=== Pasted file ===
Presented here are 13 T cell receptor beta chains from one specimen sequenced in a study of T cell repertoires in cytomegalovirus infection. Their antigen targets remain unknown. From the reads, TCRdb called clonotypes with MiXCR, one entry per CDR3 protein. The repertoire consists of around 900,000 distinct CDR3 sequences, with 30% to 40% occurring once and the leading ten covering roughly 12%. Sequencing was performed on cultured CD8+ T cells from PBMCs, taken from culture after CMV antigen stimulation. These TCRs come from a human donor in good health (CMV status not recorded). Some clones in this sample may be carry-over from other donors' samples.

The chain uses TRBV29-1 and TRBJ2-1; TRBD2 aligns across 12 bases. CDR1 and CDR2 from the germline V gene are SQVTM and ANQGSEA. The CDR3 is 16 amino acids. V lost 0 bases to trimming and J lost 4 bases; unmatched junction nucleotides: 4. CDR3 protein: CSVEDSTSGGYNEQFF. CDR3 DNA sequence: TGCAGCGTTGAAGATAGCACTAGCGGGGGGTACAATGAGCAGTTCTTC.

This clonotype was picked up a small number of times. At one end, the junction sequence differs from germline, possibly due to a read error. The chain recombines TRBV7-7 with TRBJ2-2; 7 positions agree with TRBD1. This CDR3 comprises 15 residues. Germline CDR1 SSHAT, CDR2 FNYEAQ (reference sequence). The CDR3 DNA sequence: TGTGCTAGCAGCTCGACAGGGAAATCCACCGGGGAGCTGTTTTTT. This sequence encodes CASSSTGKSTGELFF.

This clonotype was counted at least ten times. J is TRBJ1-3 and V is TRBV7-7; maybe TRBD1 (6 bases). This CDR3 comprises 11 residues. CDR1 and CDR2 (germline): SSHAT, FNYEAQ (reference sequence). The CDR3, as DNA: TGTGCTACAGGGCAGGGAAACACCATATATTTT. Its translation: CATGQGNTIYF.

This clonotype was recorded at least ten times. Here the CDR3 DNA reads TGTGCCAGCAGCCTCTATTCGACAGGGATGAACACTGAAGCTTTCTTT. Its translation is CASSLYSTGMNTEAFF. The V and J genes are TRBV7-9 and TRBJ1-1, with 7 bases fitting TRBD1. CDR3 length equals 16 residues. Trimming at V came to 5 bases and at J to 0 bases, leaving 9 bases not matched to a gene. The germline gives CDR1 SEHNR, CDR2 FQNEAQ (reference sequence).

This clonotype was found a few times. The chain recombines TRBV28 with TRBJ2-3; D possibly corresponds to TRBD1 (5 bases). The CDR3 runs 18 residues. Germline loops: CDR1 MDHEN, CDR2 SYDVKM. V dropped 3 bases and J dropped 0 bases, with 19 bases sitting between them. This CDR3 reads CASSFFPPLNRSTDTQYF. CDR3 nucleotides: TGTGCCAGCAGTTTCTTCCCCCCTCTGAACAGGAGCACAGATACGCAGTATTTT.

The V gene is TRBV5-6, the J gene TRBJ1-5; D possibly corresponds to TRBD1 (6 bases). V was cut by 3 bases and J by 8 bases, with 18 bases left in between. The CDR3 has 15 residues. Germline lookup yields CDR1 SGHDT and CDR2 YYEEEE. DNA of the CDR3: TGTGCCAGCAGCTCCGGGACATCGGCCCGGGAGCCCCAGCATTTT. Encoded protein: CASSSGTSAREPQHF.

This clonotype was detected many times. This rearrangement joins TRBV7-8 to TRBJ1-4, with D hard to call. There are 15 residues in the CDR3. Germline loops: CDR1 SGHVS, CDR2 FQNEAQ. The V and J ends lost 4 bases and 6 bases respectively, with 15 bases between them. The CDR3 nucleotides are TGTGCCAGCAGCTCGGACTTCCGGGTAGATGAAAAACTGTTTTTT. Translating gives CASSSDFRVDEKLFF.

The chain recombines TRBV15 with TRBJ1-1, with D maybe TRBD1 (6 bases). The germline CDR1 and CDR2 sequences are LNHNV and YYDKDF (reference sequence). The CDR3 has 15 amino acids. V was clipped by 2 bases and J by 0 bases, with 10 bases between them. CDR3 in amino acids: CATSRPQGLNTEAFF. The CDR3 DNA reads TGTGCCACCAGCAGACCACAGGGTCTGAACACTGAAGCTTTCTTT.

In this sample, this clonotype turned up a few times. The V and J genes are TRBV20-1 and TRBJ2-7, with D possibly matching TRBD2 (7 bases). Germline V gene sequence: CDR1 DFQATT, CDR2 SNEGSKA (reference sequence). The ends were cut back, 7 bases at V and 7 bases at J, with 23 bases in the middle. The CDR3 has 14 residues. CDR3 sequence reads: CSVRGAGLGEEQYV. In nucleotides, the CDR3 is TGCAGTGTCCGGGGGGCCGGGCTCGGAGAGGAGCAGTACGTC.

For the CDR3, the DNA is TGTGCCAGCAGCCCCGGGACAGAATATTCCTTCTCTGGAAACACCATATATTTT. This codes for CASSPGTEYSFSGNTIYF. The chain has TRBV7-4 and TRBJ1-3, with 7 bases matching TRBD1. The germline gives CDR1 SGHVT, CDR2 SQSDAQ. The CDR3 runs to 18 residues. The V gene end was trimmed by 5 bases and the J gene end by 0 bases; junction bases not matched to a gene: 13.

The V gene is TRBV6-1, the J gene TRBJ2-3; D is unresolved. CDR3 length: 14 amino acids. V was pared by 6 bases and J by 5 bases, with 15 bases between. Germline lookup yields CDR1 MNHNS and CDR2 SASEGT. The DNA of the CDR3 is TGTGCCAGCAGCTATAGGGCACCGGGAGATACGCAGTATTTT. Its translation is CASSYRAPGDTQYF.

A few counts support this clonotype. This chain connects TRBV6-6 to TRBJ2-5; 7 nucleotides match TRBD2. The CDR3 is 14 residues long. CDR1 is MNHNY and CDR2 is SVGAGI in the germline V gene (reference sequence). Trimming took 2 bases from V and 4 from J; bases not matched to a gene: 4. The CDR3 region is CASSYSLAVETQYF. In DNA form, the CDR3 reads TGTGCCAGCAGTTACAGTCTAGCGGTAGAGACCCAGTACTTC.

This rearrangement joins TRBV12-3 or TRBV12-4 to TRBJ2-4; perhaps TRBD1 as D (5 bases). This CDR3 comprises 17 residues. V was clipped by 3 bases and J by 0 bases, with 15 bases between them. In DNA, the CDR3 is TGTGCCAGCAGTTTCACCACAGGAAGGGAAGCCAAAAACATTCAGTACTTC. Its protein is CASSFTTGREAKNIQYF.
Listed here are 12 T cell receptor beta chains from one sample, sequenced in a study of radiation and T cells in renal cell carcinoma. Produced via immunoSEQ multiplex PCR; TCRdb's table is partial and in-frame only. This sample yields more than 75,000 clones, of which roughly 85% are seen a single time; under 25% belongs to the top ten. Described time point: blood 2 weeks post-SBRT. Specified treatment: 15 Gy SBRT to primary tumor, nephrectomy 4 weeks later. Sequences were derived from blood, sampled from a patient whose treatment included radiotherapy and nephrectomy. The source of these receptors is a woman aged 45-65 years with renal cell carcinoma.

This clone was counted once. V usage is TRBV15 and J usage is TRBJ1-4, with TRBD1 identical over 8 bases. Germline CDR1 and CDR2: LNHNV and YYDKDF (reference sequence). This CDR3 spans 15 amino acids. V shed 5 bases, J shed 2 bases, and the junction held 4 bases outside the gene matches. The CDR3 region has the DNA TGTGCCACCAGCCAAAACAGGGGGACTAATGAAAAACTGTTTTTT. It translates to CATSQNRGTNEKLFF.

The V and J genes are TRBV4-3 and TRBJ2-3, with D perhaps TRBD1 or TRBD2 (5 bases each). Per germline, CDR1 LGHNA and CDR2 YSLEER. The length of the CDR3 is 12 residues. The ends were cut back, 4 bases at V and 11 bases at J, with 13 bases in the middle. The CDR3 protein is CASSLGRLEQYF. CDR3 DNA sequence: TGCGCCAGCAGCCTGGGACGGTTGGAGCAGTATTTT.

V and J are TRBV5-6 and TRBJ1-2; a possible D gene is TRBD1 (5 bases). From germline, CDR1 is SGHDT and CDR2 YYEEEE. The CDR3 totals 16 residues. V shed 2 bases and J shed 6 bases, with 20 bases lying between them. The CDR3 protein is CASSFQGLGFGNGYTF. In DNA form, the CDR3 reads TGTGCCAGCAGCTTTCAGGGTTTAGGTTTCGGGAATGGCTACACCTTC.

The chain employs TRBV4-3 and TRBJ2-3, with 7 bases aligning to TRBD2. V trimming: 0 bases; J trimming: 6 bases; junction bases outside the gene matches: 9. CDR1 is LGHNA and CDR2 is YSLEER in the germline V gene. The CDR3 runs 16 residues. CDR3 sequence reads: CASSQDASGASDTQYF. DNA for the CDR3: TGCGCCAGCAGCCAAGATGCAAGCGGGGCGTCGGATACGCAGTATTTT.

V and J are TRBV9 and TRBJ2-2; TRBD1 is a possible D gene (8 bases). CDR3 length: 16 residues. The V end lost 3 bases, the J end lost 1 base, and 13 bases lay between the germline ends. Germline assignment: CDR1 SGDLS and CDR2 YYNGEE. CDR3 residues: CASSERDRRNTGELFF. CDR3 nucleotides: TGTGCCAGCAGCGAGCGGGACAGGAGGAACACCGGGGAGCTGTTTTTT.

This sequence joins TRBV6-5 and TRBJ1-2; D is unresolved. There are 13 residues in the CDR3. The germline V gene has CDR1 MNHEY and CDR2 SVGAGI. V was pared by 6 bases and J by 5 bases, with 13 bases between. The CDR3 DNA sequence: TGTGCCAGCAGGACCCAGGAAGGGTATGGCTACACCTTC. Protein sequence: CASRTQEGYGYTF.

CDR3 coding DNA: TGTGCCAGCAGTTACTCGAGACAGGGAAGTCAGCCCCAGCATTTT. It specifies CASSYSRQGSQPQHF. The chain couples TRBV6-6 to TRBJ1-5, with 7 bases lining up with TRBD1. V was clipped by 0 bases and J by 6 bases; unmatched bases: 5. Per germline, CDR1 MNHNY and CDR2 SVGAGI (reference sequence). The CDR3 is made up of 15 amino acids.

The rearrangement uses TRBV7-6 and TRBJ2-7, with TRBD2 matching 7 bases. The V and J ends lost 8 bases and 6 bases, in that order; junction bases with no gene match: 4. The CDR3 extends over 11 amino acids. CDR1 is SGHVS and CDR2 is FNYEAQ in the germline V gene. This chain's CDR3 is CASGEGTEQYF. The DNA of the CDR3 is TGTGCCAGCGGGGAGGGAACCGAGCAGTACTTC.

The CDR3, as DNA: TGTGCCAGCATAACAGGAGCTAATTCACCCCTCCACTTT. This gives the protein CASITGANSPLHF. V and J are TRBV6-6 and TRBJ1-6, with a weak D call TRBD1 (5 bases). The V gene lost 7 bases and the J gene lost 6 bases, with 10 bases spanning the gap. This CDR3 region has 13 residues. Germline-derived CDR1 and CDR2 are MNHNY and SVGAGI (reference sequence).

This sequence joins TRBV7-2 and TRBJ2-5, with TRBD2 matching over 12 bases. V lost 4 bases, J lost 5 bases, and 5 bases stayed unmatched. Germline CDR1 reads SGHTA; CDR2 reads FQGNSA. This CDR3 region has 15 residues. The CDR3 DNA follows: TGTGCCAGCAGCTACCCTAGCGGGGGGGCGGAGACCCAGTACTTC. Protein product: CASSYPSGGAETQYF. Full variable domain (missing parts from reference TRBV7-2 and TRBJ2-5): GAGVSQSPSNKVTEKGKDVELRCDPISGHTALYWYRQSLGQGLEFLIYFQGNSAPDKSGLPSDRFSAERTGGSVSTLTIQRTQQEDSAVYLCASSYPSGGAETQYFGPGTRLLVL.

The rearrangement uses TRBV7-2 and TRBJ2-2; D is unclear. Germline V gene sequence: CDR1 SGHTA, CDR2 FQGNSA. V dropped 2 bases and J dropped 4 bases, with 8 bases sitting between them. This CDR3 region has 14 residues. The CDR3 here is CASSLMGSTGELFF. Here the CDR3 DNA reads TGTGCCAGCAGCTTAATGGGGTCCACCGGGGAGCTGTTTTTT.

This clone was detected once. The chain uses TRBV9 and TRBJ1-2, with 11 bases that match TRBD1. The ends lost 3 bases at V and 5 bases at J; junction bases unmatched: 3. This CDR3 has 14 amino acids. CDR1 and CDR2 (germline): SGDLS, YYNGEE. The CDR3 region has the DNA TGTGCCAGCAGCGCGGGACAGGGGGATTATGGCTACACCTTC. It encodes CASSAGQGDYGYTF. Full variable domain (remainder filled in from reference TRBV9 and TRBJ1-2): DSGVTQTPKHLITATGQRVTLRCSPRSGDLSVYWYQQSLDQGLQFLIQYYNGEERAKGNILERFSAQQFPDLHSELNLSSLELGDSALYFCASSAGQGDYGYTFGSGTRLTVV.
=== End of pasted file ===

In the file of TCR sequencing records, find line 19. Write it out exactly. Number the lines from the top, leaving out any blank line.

The chain employs TRBV4-3 and TRBJ2-3, with 7 bases aligning to TRBD2. V trimming: 0 bases; J trimming: 6 bases; junction bases outside the gene matches: 9. CDR1 is LGHNA and CDR2 is YSLEER in the germline V gene. The CDR3 runs 16 residues. CDR3 sequence reads: CASSQDASGASDTQYF. DNA for the CDR3: TGCGCCAGCAGCCAAGATGCAAGCGGGGCGTCGGATACGCAGTATTTT.